Employment income includes both full time and miscellaneous or part time employment during retirement.
    Registered Pension Plans are defined benefit plans and includes the annual total of all bridge benefits, regular benefits and survivor benefits, if applicable. Benefits are adjusted according to assumed CPI when so directed.
    Canada Pension Plan (CPP) includes regular benefits and survivor benefits, if applicable. These benefits are adjusted for early or delayed withdrawal and assumed changes in CPI.
    Old Age Security (OAS) pensions are adjusted for delayed withdrawals and assumed changes in CPI. Pensions are clawed back for high incomes, in accordance with legistlation.
    Other pensions and annuities are adjusted for assumed CPI changes when so directed.
    Tax rebates for RRSP contributions are included in the following year cash flow. If the choice to re-invest this rebate, it will be reflected in an increased savings contributions.

    *Cash flow from the purchase or sale of assets, inheritances, etc. will not be illustrated in this chart. The increase or decrease in capital from any such transaction will be incorporated in the chart on the following page.

    Expenses and Savings

    The total is the sum of all household expenses, savings contributions and taxes.
    Expenses are automatically adjusted for the estimated annual cost of living increase.
    Savings Contributions are combined totals of both spouses and include both self directed savings and contributions to any employer sponsored pension plan, and RRSP tax rebates when so directed.

    Taxes

    It is assumed that there are no income tax liabilities or non realized capital gains when this report was prepared. Annual income tax estimate include a liability for all capital gains incurred in that year, even if they will be deferred to future years. The estimated income taxes are based on the assumption that tax policies in the various jurisdictions will remain in force throughout and that tax brackets will be adjusted with changes in CPI. The following non refundable tax credits are calculated: Personal and Age Exemptions, Pension Exemption, Federal Employment Tax Credit, Low Income Tax Credits (for applicable provinces), Family Tax Credit (MB), Canadian Dividend Tax Credit. Refundable Tax Credits are not calculated. Medical (ON, PQ) and prescription drug insurance premiums (PQ) are also calculated. Residents of other provinces with health insurance premiums should include them in their household budget estimates. Pension income splitting for couples is automatically calculated after age 65. Payroll tax estimates for all employment income are based on those rates for non self employed earners.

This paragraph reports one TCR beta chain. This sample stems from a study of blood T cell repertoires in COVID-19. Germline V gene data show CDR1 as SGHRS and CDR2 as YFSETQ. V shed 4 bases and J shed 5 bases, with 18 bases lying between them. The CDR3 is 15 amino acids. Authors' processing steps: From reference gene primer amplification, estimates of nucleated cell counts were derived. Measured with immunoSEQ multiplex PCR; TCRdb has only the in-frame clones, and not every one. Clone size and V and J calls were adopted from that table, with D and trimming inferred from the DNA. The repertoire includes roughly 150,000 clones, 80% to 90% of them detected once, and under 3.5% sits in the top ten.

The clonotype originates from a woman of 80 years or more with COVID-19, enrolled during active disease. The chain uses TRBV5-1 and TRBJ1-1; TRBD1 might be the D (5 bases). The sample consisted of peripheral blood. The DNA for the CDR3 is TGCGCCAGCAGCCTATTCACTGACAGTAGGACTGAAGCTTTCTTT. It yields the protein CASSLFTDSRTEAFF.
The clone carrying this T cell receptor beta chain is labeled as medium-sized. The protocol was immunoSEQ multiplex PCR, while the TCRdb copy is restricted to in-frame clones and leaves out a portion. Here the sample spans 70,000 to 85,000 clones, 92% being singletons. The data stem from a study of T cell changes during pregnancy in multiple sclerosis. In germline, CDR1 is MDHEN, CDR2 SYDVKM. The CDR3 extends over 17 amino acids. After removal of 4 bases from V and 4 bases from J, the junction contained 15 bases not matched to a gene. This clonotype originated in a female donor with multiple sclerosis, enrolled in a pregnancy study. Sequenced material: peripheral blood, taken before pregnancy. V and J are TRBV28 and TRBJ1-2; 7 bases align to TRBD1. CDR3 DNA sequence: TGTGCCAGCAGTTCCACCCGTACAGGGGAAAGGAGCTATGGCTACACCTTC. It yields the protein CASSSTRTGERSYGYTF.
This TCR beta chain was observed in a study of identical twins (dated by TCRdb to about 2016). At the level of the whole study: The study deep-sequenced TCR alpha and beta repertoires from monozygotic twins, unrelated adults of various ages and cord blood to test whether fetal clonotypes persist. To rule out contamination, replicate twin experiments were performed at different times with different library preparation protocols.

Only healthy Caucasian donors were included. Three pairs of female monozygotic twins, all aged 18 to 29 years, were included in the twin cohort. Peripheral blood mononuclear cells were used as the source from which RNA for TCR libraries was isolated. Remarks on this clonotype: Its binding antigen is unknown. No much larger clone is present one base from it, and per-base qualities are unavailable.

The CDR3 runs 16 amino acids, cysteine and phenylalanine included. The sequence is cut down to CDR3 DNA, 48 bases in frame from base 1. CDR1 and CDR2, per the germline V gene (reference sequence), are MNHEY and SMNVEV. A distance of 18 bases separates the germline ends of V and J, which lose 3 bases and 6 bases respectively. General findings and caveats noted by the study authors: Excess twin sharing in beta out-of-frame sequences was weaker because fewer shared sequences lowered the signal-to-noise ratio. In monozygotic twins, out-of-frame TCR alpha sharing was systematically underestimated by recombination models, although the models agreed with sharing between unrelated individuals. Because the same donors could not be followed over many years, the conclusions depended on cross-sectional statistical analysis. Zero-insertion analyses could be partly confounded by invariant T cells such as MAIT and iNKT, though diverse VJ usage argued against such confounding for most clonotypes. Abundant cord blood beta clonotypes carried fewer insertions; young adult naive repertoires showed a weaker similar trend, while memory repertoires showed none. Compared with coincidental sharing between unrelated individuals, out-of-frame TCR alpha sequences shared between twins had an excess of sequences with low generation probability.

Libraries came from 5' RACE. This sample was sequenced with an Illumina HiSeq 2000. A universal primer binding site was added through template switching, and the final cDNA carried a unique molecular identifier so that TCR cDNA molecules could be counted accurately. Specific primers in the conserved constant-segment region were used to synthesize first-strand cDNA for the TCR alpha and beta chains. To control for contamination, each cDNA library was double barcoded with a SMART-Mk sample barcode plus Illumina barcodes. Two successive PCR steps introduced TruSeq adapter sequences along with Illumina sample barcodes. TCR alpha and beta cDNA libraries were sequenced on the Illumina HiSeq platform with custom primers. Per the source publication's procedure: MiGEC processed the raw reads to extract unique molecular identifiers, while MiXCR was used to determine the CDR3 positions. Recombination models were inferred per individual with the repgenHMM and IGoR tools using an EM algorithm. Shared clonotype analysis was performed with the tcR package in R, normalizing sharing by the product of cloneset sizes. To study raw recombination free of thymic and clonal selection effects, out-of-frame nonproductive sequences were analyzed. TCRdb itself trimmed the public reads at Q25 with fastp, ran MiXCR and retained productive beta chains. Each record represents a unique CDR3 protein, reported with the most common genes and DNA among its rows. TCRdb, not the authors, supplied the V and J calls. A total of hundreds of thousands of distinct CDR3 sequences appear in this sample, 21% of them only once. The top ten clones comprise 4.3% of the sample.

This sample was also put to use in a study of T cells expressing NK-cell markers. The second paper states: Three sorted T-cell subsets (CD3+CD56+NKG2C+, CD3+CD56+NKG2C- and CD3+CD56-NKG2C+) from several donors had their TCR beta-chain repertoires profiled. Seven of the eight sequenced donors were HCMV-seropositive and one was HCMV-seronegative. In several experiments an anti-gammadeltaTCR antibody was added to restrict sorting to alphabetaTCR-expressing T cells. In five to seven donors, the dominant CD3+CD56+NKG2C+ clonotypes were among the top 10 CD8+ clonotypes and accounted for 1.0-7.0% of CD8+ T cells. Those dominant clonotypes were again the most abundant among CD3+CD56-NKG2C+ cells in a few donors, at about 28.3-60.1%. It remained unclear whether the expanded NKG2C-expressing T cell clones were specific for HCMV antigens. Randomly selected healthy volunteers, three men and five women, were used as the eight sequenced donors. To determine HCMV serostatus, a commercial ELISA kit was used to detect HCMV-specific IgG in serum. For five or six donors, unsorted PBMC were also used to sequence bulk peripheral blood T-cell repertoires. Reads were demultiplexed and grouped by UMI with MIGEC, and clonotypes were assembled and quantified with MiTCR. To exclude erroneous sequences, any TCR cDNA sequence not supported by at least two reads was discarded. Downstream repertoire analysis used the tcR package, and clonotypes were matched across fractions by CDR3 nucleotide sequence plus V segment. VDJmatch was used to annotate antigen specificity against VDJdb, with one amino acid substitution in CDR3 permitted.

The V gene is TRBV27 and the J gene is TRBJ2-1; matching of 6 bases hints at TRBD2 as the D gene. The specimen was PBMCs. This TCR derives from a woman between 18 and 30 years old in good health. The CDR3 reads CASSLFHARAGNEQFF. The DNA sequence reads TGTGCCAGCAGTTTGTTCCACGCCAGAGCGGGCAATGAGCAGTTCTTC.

Net Worth

    Projected total financial assets at Dec 31 of year preceeding
    retirement (previous year if retirement has commenced)
    Non Taxable Financial Assets of estate
    Projected total financial assets (or debt) of estate ( ) Financial Assets of estate subject to estate taxes
    Financial Assets of estate subject to both deferred income and estate taxes
    Estimated Unused (Excess) RRSP contribution at retirement ( ) ( )

    Methodology and Assumptions

    Savings Accumulation

    Tax deferred savings includes RRSPs, defined contribution pension plans, deferred profit sharing plans, life income funds or locked in retirement accounts. Non taxable accounts are TFSAs.

    Savings Depletion

    Tax deferred savings will be withdrawn on an annuitized basis, commencing on the date as indicated by your preferences, subject to requirements of Canadian legislation.
    Shortfalls in retirement income will be addressed first by withdrawals from your taxable accounts, then by withdrawals from your TFSA and then by further withdrawals from your tax deferred accounts (in addition to the annual annuitized amount). When all savings are depleted, budget shortfalls will be applied to debt.
    This method is intended to address withdrawal minimums for tax deferred accounts according to Canadian legislation and limit income taxes on your estate. In practice, a different sequence of withdrawals may be more appropriate for you.

    Debt